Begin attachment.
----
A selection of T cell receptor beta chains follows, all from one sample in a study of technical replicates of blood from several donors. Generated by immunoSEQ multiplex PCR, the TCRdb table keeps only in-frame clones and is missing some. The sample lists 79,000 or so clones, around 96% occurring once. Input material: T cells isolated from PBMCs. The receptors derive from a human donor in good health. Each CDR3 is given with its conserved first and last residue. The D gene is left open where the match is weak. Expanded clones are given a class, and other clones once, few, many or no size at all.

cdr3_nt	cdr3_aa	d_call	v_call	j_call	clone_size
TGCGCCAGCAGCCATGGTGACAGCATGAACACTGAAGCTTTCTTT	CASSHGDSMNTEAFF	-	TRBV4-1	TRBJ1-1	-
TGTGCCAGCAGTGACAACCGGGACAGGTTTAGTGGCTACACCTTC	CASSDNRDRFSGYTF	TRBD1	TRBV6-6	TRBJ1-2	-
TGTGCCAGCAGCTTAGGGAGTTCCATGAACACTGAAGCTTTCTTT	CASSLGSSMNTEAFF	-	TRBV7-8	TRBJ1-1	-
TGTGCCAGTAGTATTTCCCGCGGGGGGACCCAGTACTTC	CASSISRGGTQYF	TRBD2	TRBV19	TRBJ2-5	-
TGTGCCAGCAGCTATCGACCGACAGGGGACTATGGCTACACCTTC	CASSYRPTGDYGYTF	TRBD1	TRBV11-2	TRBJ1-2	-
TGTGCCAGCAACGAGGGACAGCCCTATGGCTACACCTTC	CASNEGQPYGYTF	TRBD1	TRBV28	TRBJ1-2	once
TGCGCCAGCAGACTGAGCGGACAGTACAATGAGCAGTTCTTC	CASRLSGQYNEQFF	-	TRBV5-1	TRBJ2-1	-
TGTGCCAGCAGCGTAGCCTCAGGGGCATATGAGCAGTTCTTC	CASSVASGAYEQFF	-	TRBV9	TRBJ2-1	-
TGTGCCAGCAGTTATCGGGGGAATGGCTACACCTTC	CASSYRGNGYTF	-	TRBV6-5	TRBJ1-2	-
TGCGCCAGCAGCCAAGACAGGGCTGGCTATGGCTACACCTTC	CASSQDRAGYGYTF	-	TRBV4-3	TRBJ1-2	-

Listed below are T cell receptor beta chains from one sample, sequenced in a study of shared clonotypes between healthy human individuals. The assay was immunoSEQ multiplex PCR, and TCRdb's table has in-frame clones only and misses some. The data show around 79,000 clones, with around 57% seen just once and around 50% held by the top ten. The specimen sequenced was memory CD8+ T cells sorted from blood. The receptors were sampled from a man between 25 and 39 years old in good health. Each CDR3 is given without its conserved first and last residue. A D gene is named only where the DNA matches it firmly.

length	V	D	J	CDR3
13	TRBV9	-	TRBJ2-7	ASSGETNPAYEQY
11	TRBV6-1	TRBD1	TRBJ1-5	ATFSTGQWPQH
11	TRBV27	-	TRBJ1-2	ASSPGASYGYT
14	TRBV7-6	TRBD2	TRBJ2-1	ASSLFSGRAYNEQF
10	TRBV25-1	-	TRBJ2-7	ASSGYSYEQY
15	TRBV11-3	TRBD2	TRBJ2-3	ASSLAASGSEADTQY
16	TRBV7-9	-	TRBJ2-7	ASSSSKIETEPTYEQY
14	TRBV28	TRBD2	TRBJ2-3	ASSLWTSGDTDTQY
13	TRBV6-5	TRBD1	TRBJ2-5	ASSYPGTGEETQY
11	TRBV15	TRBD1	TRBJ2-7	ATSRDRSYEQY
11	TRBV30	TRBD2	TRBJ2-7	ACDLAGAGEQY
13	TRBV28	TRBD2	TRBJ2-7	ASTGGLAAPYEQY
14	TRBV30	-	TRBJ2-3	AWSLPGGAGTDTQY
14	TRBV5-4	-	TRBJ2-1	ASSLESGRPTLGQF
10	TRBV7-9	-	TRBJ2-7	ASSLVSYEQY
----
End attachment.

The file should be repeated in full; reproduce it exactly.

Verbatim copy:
A selection of T cell receptor beta chains follows, all from one sample in a study of technical replicates of blood from several donors. Generated by immunoSEQ multiplex PCR, the TCRdb table keeps only in-frame clones and is missing some. The sample lists 79,000 or so clones, around 96% occurring once. Input material: T cells isolated from PBMCs. The receptors derive from a human donor in good health. Each CDR3 is given with its conserved first and last residue. The D gene is left open where the match is weak. Expanded clones are given a class, and other clones once, few, many or no size at all.

cdr3_nt	cdr3_aa	d_call	v_call	j_call	clone_size
TGCGCCAGCAGCCATGGTGACAGCATGAACACTGAAGCTTTCTTT	CASSHGDSMNTEAFF	-	TRBV4-1	TRBJ1-1	-
TGTGCCAGCAGTGACAACCGGGACAGGTTTAGTGGCTACACCTTC	CASSDNRDRFSGYTF	TRBD1	TRBV6-6	TRBJ1-2	-
TGTGCCAGCAGCTTAGGGAGTTCCATGAACACTGAAGCTTTCTTT	CASSLGSSMNTEAFF	-	TRBV7-8	TRBJ1-1	-
TGTGCCAGTAGTATTTCCCGCGGGGGGACCCAGTACTTC	CASSISRGGTQYF	TRBD2	TRBV19	TRBJ2-5	-
TGTGCCAGCAGCTATCGACCGACAGGGGACTATGGCTACACCTTC	CASSYRPTGDYGYTF	TRBD1	TRBV11-2	TRBJ1-2	-
TGTGCCAGCAACGAGGGACAGCCCTATGGCTACACCTTC	CASNEGQPYGYTF	TRBD1	TRBV28	TRBJ1-2	once
TGCGCCAGCAGACTGAGCGGACAGTACAATGAGCAGTTCTTC	CASRLSGQYNEQFF	-	TRBV5-1	TRBJ2-1	-
TGTGCCAGCAGCGTAGCCTCAGGGGCATATGAGCAGTTCTTC	CASSVASGAYEQFF	-	TRBV9	TRBJ2-1	-
TGTGCCAGCAGTTATCGGGGGAATGGCTACACCTTC	CASSYRGNGYTF	-	TRBV6-5	TRBJ1-2	-
TGCGCCAGCAGCCAAGACAGGGCTGGCTATGGCTACACCTTC	CASSQDRAGYGYTF	-	TRBV4-3	TRBJ1-2	-

Listed below are T cell receptor beta chains from one sample, sequenced in a study of shared clonotypes between healthy human individuals. The assay was immunoSEQ multiplex PCR, and TCRdb's table has in-frame clones only and misses some. The data show around 79,000 clones, with around 57% seen just once and around 50% held by the top ten. The specimen sequenced was memory CD8+ T cells sorted from blood. The receptors were sampled from a man between 25 and 39 years old in good health. Each CDR3 is given without its conserved first and last residue. A D gene is named only where the DNA matches it firmly.

length	V	D	J	CDR3
13	TRBV9	-	TRBJ2-7	ASSGETNPAYEQY
11	TRBV6-1	TRBD1	TRBJ1-5	ATFSTGQWPQH
11	TRBV27	-	TRBJ1-2	ASSPGASYGYT
14	TRBV7-6	TRBD2	TRBJ2-1	ASSLFSGRAYNEQF
10	TRBV25-1	-	TRBJ2-7	ASSGYSYEQY
15	TRBV11-3	TRBD2	TRBJ2-3	ASSLAASGSEADTQY
16	TRBV7-9	-	TRBJ2-7	ASSSSKIETEPTYEQY
14	TRBV28	TRBD2	TRBJ2-3	ASSLWTSGDTDTQY
13	TRBV6-5	TRBD1	TRBJ2-5	ASSYPGTGEETQY
11	TRBV15	TRBD1	TRBJ2-7	ATSRDRSYEQY
11	TRBV30	TRBD2	TRBJ2-7	ACDLAGAGEQY
13	TRBV28	TRBD2	TRBJ2-7	ASTGGLAAPYEQY
14	TRBV30	-	TRBJ2-3	AWSLPGGAGTDTQY
14	TRBV5-4	-	TRBJ2-1	ASSLESGRPTLGQF
10	TRBV7-9	-	TRBJ2-7	ASSLVSYEQY